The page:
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Craig Callender (2000). Is Time Handed in a Quantum World?

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    Prospects for a New Account of Time Reversal.Daniel Peterson - 2015 - Studies in History and Philosophy of Science Part B: Studies in History and Philosophy of Modern Physics 49:42-56.
    In this paper I draw the distinction between intuitive and theory-relative accounts of the time reversal symmetry and identify problems with each. I then propose an alternative to these two types of accounts that steers a middle course between them and minimizes each account’s problems. This new account of time reversal requires that, when dealing with sets of physical theories that satisfy certain constraints, we determine all of the discrete symmetries of the physical laws we are interested in and look (...)
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  2. An Empirical Approach to Symmetry and Probability.Jill North - 2010 - Studies in History and Philosophy of Science Part B: Studies in History and Philosophy of Modern Physics 41 (1):27-40.
    We often use symmetries to infer outcomes’ probabilities, as when we infer that each side of a fair coin is equally likely to come up on a given toss. Why are these inferences successful? I argue against answering this with an a priori indifference principle. Reasons to reject that principle are familiar, yet instructive. They point to a new, empirical explanation for the success of our probabilistic predictions. This has implications for indifference reasoning in general. I argue that a priori (...)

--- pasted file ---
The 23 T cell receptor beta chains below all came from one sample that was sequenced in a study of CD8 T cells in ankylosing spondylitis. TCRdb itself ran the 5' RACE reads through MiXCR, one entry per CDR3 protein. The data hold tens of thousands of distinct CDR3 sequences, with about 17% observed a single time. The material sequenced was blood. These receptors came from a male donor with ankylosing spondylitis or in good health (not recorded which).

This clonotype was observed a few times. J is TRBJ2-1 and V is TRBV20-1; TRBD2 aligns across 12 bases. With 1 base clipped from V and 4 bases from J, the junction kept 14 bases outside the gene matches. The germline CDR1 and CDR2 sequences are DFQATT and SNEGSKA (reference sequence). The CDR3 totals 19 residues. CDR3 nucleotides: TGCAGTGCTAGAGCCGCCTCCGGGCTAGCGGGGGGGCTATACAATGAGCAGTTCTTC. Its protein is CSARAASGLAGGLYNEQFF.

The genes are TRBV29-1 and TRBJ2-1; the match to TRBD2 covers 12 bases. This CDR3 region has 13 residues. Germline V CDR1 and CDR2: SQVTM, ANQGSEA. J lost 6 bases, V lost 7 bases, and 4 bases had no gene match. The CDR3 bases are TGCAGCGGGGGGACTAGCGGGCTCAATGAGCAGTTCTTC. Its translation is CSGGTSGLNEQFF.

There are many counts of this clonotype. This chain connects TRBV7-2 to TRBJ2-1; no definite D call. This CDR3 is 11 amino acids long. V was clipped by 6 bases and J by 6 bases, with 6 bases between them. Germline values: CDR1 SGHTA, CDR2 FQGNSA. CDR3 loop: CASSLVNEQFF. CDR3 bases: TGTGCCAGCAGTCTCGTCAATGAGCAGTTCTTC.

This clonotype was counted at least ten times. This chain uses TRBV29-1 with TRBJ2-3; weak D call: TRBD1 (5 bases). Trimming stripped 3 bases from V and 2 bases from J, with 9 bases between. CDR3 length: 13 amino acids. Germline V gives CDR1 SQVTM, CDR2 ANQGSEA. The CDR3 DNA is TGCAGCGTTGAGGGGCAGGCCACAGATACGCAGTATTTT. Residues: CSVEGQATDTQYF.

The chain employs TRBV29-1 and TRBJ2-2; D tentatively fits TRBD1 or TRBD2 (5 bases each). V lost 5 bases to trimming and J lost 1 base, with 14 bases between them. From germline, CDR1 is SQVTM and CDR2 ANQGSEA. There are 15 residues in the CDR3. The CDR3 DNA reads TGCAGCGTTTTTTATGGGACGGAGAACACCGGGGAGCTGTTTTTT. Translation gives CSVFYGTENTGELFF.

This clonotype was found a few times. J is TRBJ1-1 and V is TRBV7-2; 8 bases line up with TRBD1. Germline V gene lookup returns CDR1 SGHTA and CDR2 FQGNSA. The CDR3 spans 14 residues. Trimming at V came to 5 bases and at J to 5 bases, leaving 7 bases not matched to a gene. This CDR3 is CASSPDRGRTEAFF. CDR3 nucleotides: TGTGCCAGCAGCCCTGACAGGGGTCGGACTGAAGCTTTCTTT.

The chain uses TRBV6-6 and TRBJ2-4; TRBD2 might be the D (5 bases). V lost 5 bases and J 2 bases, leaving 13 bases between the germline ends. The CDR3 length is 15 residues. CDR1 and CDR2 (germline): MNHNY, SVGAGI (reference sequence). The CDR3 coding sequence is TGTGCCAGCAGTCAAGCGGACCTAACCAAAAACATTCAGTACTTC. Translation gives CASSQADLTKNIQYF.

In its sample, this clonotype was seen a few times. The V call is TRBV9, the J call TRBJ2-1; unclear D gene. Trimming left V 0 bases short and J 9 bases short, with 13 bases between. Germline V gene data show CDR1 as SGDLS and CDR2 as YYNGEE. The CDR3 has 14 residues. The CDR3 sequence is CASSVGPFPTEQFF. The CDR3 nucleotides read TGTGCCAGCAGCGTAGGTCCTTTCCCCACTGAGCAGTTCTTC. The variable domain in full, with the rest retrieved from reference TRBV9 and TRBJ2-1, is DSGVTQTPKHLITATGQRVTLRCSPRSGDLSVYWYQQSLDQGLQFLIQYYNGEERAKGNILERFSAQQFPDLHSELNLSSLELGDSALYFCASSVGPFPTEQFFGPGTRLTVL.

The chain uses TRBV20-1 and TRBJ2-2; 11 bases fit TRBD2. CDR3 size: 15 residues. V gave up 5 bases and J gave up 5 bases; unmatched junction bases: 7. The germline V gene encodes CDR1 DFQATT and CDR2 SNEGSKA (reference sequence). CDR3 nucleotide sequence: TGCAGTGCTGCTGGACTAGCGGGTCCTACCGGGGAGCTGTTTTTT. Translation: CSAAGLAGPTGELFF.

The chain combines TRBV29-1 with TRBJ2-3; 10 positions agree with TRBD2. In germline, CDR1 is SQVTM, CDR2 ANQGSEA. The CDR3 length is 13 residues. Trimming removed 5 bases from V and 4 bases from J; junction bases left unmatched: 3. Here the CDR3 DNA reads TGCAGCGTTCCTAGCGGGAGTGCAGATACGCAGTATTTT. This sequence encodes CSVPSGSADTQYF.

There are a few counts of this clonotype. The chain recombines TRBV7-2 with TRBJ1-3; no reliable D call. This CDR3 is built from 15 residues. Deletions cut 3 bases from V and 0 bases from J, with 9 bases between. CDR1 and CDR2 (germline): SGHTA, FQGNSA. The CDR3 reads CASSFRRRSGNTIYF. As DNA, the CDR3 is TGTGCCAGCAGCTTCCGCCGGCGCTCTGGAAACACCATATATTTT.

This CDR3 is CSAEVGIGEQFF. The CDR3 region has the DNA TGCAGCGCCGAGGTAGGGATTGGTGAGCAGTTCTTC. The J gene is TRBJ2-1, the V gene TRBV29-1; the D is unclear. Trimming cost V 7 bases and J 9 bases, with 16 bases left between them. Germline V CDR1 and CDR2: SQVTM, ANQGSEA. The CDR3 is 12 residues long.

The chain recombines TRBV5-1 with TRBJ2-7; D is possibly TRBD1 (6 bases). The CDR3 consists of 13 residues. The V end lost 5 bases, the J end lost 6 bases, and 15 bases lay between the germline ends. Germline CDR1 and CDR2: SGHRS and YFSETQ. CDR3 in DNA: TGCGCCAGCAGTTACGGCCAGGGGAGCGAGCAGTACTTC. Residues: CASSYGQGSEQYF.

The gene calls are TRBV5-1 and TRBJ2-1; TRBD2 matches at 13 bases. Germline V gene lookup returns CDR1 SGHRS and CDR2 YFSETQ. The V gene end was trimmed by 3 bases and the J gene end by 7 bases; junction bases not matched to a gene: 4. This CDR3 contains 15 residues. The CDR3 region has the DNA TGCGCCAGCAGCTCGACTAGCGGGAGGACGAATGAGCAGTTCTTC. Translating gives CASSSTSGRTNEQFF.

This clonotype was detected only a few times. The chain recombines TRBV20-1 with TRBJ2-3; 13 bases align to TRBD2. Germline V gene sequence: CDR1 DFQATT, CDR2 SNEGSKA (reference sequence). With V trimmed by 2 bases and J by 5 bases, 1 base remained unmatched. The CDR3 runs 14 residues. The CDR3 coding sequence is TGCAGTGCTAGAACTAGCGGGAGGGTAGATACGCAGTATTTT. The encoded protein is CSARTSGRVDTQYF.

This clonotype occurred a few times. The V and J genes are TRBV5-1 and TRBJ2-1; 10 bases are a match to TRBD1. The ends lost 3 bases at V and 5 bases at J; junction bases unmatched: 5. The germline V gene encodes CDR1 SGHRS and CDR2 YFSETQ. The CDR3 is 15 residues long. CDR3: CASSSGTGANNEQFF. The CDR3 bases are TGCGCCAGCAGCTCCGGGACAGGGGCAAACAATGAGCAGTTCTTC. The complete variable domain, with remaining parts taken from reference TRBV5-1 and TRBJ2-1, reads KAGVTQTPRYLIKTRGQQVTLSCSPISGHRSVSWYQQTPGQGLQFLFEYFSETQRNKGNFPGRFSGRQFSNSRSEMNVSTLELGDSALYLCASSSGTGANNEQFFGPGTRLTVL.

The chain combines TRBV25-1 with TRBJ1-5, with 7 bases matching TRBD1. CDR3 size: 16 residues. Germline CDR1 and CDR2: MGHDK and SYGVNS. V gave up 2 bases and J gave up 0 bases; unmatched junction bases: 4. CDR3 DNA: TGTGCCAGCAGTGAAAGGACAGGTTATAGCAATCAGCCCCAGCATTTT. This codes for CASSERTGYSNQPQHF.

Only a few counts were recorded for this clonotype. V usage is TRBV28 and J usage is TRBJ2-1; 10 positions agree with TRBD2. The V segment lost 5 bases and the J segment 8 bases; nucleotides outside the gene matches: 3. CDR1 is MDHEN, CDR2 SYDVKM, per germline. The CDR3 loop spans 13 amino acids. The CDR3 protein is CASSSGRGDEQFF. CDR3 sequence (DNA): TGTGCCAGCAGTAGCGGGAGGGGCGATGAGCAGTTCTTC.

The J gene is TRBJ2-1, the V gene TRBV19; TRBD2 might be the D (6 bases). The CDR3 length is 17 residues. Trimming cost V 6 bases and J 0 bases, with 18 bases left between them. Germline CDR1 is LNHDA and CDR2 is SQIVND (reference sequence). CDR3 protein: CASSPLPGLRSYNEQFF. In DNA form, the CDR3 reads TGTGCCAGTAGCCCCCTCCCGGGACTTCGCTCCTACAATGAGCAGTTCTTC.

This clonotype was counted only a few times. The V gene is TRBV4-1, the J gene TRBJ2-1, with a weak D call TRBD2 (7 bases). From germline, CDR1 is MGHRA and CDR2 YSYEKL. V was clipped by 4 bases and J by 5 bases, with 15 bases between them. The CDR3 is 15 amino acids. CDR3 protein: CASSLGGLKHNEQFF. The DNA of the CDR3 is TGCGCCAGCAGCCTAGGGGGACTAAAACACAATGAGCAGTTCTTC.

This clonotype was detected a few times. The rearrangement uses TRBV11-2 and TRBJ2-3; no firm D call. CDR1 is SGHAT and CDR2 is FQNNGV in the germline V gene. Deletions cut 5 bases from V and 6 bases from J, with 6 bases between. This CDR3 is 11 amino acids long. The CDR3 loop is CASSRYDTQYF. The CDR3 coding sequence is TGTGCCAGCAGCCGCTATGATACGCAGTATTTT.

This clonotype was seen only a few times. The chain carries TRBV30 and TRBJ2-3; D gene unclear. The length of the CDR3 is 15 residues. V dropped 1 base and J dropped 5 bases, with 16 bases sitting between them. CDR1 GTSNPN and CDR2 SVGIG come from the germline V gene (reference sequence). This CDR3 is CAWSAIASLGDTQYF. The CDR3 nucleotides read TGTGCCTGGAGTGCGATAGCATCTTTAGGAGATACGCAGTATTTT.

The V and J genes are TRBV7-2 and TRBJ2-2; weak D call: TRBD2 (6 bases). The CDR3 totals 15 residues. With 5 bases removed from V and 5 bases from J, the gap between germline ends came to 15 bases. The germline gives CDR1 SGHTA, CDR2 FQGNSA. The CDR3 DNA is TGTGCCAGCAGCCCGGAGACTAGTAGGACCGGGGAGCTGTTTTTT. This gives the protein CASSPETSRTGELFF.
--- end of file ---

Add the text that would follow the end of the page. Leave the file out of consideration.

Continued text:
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    Two Views on Time Reversal.Jill North - 2008 - Philosophy of Science 75 (2):201-223.
    In a recent paper, Malament (2004) employs a time reversal transformation that differs from the standard one, without explicitly arguing for it. This is a new and important understanding of time reversal that deserves arguing for in its own right. I argue that it improves upon the standard one. Recent discussion has focused on whether velocities should undergo a time reversal operation. I address a prior question: What is the proper notion of time reversal? This is important, for it will (...)
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  4. Kant's Hands and Earman's Pions: Chirality Arguments for Substantival Space.Carl Hoefer - 2000 - International Studies in the Philosophy of Science 14 (3):237 – 256.
    This paper outlines a new interpretation of an argument of Kant's for the existence of absolute space. The Kant argument, found in a 1768 essay on topology, argues for the existence of Newtonian-Euclidean absolute space on the basis of the existence of incongruous counterparts (such as a left and a right hand, or any asymmetrical object and its mirror-image). The clear, intrinsic difference between a left hand and a right hand, Kant claimed, cannot be understood on a relational view of (...)
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